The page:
Commentary

Rangers take New York by storm

Unfazed by Yankee mystique, inexperienced club moves closer to elusive World Series

Updated: October 19, 2010, 8:29 AM ET
By Jeff Caplan | ESPNDallas.com

NEW YORK -- For a fleeting moment when New York Yankees second baseman Robinson Cano came to the plate for his first at-bat against kryptonite-hurling Cliff Lee, the Yankee Stadium crowd tried to start an "MVP, MVP" chant.

It didn't last long or get very loud. Of course, the more likely American League MVP, the Texas Rangers' Josh Hamilton, had already hushed the place on a chilly night when he roped Andy Pettitte's cutter into the right-field bleachers for another quick-strike first inning.

By the time the Rangers' six-run ninth-inning barrage finally ended, allowing Lee to comfortably hit the showers and young closer Neftali Feliz to get a feel for the Bronx, Mystique and Aura had cleared out of the new stadium, right along with the club's cursing fandom.

[+] EnlargeJosh Hamilton
AP Photo/Mark HumphreyJosh Hamilton's first-inning homer was Game 3's only scoring until the Rangers tacked on six runs in the ninth.

Then came the moment of truth for this band of inexperienced Rangers in the three-quarters-empty ballpark: "Let's go, Rangers!" erupted from a group of red-clad Texans standing in the second deck along the third-base line. Only to be interrupted by a "Cowboys suck" chant -- OK, so some things can't be argued -- the group rang home an 8-0 Game 3 victory that pushed this scrappy, unheralded Texas team to a 2-1 lead over the mighty defending champs in this best-of-seven American League Championship Series.

"Let's go, Rangers" in Yankee Stadium? Who could have imagined?

"Well," Rangers team president and co-owner Nolan Ryan said in his molasses-like drawl, "I have to realize that it also came from our group of wives and other traveling party."

True, but point being that the opportunity presented itself to needle the Northerners.

"Yeah, I know," Ryan acknowledged. "It was pretty neat."

In the postgame clubhouse, the Rangers did not act as though the series was won, just as they conceded nothing after the Game 1 meltdown or after dropping two at home to Tampa Bay before clinching on the road, which is suddenly this team's favorite place to be.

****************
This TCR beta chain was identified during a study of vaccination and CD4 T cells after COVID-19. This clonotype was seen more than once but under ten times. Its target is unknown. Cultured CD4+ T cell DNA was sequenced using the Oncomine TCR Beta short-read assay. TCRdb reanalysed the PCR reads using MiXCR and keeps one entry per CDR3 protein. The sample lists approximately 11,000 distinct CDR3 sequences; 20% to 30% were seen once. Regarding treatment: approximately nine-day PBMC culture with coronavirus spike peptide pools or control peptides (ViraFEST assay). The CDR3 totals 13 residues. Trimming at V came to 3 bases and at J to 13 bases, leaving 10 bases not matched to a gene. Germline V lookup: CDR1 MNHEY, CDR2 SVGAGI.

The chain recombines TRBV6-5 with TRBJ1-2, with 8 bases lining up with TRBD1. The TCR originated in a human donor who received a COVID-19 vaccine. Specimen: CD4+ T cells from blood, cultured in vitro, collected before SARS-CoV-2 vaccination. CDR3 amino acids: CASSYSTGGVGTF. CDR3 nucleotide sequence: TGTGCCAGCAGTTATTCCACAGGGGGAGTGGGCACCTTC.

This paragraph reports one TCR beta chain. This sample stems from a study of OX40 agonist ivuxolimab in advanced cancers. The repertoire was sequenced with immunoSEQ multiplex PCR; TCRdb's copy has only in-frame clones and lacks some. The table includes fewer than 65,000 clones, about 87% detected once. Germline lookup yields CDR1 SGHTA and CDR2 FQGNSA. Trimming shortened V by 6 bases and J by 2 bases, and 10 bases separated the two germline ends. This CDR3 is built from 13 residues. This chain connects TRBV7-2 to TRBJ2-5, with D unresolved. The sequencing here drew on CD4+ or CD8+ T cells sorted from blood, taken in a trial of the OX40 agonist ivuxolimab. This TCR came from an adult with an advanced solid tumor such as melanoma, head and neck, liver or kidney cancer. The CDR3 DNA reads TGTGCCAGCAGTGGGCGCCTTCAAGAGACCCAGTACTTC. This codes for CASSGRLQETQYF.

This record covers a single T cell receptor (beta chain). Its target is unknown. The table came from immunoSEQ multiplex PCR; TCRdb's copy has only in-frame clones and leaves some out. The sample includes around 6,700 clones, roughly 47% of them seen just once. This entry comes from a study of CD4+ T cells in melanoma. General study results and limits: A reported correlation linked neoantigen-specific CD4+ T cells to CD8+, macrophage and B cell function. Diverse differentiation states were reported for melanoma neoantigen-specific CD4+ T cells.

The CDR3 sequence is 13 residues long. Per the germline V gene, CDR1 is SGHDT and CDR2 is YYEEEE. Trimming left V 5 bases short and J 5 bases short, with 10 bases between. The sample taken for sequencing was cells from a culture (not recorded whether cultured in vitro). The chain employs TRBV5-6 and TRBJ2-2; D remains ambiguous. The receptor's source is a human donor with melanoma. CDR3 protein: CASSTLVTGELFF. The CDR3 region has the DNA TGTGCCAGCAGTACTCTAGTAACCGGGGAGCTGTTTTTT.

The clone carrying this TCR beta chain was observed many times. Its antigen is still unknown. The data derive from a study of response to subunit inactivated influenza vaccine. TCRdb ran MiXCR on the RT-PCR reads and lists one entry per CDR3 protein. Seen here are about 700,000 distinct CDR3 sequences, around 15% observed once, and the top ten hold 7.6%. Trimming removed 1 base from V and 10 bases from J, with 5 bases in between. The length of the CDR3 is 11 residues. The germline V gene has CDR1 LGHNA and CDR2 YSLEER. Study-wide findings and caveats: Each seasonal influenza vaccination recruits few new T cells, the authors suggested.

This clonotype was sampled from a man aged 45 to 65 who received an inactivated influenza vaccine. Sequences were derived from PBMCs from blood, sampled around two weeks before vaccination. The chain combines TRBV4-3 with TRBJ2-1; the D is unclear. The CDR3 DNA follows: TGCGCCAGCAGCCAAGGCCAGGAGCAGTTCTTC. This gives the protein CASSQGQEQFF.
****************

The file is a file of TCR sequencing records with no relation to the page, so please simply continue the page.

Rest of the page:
The Rangers seized their fourth straight road win behind a phenomenal 13-strikeout performance from Lee, Hamilton's big first-inning homer and a seemingly never-ending ninth-inning barrage that dented the Yankees' bullpen for the first time in the series and left the New York crowd with a feeling similar to the one experienced in Arlington three nights earlier.

"It kind of felt like the inning they had against us in the eighth at our place, to be honest," said catcher Matt Treanor, who was warming up arms for the bottom of the ninth. "I got a sense from the people yelling at us from the bullpen that they were just wanting to get an out, any type of positive. It got crazy out there."

The Rangers spent the ALDS beating the Tampa Bay Rays at their own game, running the bases with abandon all the way to the ALCS. Now they're taking the lumber to the Bronx Bombers, outscoring them 20-8 overall and 15-2 in the past two games.

"I don't know what they think. I know what we think," said outfielder Nelson Cruz, who extended his postseason hit streak to eight with a run-scoring single in the ninth. "I know we got control. You can see the way we've played in the three games."

Granted, Pettitte -- trying to extend his record of postseason wins to 20 -- pitched a tremendous game, save for his mistake that Hamilton got under just enough and popped into the bleachers with Michael Young on first. After that, Pettitte matched Texas' current postseason king until the 38-year-old's 110 pitches forced him out after seven innings of five-hit ball.

Getting to the Yankees' pen got the Rangers' bats going and turned this series decisively in Texas' favor. Even the resilient Rangers couldn't downplay the importance of winning the first of three in New York and regaining the upper hand in the series.

"We're up 2-1," second baseman Ian Kinsler said. "I mean, we don't have the lower hand, I know that. It's something that we've been capable of doing all year long. This team, in here, is known for that [bouncing back]. That's what we expect out of ourselves and we just keep proving it to ourselves."

Following Lee will be young right-hander Tommy Hunter, who lasted just four innings in his postseason debut in Game 4 of the ALDS. Yet the Rangers might be more confident in what Hunter will give them than the Yankees can be in enigmatic starter A.J. Burnett.

In a simulated game Wednesday, Burnett's first pitch sailed over the catcher's head. Then he hit two batters, guys on his own team. When asked before Game 3 if he would consider starting CC Sabathia on short rest, Yankees manager Joe Girardi simply said, "We're on rotation."

After the game, asked if Burnett will still start, Girardi said "yes."

A win Tuesday would put the Rangers in position to clinch Wednesday right here.

The words "World Series" have not been uttered in the Texas clubhouse, but after three dominating games -- with Game 1 slipping through their fingers -- the Rangers are well-positioned, in this series and in their minds, to make more history.

"Everyone always says 'Have fun in the postseason and enjoy it.' But you don't want to go out there and say 'I'm having a great time and I'm down a bunch of runs,'" said Young, the team captain. "This team has done a good job of taking advantage of this opportunity, of enjoying it and staying ultra-competitive.

"Game 5 is completely off our radar right now. We're going to go all-out for Game 4. That's just kind of the way we're wired."

Jeff Caplan covers the Rangers for ESPNDallas.com. You can follow him on Twitter or leave a question for his mailbag.

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